South Africa: Bridgestone, Goodyear provoke backlash on Chinese tyre-import duties

By David Whitehouse
Posted on Friday, 29 July 2022 06:00

Goodyear is among companies applying for higher South African tariffs on tyres imported from China. Jasen Vinlove-USA TODAY Sports

A demand from four multinational tyre-makers for increased duties on Chinese imports into South Africa has prompted a backlash from a range of local industrial interests.

Bridgestone, Sumitomo, Goodyear and Continental are the four members of the South Africa Tyre Manufacturers Conference (SATMC). The group has applied to the International Trade Administration Commission (ITAC) to impose additional duties of between 8% and 69% on passenger, taxi, bus and truck vehicle tyres imported from China.

Tyres are the third-biggest cost driver in South African transport, after wages and fuel. The cost of taxi tyres would increase by 41% if the application succeeds. The cost of small passenger vehicle tyres would rise by 38%-40% and truck and bus tyres by an average of 17%.

That would be a “monumental” blow for users of public and private transport, as well as for businesses moving goods, Charl de Villiers, chairman of the Tyre Importers Association of South Africa, told a briefing this week. The result of the higher tariffs would simply be to shift the source of tyre imports from China to more expensive markets in Europe, de Villiers said. In a context of rising fuel prices, the duties could be “the last straw” for some small businesses. Some vehicle owners may use more second-hand tyres or delay buying needed replacements if costs rise, de Villiers said. “It’s a risk we can’t afford to take on our roads.”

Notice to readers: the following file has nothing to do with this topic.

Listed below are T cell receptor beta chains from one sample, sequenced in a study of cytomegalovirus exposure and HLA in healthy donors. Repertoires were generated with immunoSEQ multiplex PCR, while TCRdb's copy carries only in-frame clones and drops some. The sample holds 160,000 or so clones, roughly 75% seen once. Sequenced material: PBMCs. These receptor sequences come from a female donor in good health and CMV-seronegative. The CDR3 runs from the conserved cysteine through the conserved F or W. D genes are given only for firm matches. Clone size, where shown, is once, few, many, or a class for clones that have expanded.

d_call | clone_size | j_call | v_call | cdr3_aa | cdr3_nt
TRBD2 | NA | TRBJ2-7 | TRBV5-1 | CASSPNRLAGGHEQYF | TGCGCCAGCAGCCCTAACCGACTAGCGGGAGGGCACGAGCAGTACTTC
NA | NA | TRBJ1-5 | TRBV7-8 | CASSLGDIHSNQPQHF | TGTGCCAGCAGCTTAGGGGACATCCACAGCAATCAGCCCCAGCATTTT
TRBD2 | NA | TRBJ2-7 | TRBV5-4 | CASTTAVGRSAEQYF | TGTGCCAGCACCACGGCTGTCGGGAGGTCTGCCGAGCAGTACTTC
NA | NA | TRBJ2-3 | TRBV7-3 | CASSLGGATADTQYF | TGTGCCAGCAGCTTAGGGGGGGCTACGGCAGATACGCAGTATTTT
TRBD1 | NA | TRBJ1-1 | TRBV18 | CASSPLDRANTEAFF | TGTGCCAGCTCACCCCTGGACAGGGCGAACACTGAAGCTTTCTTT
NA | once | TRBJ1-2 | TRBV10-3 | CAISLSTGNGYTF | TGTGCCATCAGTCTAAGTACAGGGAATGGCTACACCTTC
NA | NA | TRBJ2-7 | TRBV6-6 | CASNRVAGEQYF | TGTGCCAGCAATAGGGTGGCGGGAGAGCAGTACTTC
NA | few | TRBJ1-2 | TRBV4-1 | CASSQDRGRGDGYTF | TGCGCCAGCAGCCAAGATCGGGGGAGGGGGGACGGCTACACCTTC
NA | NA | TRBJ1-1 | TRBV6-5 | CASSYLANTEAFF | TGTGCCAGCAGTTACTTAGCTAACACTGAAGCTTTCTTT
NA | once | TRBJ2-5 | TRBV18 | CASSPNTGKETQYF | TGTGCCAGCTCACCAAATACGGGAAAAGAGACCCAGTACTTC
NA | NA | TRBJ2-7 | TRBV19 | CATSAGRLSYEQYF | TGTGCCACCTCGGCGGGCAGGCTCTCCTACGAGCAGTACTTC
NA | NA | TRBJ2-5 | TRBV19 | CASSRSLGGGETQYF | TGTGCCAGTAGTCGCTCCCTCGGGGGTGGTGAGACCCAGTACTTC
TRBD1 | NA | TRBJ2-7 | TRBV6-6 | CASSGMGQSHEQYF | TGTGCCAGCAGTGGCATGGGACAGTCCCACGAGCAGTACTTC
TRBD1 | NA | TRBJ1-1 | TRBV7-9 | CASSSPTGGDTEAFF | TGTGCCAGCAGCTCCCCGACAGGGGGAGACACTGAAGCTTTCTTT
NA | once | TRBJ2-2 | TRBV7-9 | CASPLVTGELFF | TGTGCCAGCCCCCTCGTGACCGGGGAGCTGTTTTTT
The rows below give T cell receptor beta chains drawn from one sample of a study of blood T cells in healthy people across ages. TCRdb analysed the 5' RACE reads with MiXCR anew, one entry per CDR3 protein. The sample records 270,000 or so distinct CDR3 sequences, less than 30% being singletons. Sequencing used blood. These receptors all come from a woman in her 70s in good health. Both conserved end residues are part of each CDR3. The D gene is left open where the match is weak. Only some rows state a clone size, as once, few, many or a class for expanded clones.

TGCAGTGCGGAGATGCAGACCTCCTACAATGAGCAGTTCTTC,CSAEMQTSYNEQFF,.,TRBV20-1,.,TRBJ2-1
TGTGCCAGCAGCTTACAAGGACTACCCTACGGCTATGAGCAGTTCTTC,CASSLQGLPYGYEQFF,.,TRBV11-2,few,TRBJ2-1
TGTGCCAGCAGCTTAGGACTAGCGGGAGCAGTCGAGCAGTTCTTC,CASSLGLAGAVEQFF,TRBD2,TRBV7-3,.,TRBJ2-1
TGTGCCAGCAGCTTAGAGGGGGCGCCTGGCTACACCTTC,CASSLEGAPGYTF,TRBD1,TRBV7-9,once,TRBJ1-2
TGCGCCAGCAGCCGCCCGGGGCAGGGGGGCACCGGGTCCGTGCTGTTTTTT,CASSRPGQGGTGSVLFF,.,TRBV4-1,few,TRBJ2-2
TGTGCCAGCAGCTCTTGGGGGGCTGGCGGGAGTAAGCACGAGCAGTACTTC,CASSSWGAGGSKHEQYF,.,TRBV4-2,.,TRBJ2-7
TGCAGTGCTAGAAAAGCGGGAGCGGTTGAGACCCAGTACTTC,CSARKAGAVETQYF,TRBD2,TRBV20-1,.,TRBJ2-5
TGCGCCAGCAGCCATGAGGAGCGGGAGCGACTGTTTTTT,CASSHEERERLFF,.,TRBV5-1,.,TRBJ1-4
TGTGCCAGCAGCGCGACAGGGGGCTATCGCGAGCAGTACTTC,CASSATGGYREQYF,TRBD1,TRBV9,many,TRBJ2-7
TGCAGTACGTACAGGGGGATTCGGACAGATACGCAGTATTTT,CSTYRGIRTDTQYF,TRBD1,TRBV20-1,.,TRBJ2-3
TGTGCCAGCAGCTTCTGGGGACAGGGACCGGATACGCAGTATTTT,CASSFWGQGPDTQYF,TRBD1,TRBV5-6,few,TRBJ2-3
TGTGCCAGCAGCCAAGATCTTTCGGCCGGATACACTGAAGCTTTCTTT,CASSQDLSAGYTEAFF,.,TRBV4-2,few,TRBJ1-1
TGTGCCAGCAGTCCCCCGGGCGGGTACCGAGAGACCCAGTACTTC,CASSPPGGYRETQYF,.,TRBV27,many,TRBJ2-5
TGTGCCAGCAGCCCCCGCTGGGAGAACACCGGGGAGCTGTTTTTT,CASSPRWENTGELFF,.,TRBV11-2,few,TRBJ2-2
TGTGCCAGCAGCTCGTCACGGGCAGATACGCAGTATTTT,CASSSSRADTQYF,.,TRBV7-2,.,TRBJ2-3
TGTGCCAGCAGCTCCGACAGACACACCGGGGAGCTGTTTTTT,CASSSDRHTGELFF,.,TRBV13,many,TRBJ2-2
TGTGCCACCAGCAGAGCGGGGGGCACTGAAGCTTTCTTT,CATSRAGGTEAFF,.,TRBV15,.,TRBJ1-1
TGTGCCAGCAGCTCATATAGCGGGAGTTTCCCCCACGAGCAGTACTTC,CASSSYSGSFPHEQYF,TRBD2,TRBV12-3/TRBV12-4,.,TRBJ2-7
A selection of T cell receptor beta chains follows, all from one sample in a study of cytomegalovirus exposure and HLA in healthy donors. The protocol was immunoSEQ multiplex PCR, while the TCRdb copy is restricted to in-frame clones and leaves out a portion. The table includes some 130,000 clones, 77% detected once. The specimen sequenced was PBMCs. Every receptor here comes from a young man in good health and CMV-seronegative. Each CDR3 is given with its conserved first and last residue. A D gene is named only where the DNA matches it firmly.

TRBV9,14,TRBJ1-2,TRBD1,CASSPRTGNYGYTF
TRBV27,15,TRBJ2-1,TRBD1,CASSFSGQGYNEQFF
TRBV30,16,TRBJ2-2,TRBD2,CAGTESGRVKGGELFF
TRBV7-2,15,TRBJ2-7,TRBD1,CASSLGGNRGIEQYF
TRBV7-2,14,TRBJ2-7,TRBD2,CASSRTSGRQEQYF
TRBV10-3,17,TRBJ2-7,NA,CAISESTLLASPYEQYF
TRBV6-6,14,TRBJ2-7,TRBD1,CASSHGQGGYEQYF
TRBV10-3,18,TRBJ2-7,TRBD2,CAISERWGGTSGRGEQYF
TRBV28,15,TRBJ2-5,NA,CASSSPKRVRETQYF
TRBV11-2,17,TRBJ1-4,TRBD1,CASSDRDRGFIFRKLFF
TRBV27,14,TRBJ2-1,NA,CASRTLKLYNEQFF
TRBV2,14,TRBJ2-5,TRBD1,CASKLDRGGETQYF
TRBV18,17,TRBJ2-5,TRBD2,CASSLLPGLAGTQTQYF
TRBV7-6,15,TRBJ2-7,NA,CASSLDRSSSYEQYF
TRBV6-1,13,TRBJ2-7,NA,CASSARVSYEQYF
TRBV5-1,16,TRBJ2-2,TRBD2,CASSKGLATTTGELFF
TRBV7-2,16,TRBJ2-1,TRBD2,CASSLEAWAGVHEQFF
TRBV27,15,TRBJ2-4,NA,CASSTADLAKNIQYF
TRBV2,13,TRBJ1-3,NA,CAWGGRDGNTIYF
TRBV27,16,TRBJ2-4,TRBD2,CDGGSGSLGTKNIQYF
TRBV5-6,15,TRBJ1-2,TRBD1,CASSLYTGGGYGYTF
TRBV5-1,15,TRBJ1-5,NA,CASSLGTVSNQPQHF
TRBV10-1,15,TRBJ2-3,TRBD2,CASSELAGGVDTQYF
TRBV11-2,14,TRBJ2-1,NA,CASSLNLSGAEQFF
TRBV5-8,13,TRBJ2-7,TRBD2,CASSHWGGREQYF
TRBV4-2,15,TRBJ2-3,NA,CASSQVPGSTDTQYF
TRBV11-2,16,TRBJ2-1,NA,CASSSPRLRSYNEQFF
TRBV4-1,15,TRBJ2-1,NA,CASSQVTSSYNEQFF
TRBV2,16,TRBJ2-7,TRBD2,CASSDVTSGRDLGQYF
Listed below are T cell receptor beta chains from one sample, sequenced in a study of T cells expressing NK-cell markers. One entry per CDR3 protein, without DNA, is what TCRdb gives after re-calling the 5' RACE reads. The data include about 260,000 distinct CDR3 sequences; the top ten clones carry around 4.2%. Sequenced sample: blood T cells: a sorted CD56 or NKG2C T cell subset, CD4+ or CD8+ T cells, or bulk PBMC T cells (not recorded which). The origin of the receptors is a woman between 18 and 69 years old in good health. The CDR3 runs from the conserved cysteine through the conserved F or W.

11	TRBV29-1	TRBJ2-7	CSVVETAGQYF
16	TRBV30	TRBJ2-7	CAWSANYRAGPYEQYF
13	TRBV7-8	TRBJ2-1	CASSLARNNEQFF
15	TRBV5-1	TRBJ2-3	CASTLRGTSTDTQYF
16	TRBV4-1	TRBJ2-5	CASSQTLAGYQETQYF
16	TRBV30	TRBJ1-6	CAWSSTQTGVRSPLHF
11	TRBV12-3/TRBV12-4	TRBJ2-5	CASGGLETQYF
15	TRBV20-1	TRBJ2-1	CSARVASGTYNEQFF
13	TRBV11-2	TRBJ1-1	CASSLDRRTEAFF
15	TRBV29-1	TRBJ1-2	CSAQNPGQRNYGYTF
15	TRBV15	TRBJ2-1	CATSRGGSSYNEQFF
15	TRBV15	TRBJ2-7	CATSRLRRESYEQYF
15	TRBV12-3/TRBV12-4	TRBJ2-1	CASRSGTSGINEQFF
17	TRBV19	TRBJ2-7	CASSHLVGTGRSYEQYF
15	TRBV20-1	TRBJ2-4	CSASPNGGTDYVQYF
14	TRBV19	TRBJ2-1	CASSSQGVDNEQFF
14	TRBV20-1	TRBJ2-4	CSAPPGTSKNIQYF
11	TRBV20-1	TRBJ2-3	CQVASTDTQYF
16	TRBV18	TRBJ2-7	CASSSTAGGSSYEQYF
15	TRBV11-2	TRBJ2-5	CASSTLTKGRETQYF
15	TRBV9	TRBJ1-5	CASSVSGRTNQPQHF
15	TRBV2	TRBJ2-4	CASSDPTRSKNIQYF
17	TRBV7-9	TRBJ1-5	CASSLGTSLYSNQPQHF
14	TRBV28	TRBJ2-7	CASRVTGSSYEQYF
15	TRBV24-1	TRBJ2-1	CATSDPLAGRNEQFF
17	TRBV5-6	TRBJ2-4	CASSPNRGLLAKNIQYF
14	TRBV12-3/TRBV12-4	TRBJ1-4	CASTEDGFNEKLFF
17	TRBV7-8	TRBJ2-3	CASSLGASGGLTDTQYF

• The companies involved have not publicly explained why they made the application. Donald MacKay, CEO of XA International Trade Advisors, told the briefing that it’s “bizarre” that Goodyear China has opposed Goodyear South Africa’s backing for the tariffs.
  • Requests by The Africa Report to the SATMC to explain the reasons for the application were unanswered.
  • Responses to the application are now being considered by the IATC, which has not said when an interim decision will be reached.

Taxi, freight impact

Taxi drivers would be the worst hit if the application succeeds, says Theo Malele, a spokesman for the National Taxi Alliance. Drivers have been hoping for government help to mitigate a crisis in the cost of living, with taxi fares needing to rise by up to 30% due to petrol price increases, he says. “This industry has not been supported by government. Our rand is already stretched to its limits.” Drivers will be forced to use after-market tyres, posing safety risks, Malele says.

There is a “lack of information” as to the reasons for the request and insufficient manufacturing capacity in South Africa to meet domestic tyre demand, says Gavin Kelly, CEO of the Road Freight Association. Many trucks have already stopped carrying spares due to the frequency of theft, he says. Kelly fears the tariffs would have an inflationary impact in South Africa, where 80% of goods are transported by road.

  • An intended shift from road to rail transport in South Africa has stalled over the past 18 months due to vandalism and the lack of operational rail capacity, Kelly argues. “Transporters cannot absorb the cost” of the tariffs being sought.

Bottom line

The onus is on the SATMC group of companies to explain the rationale for their application.

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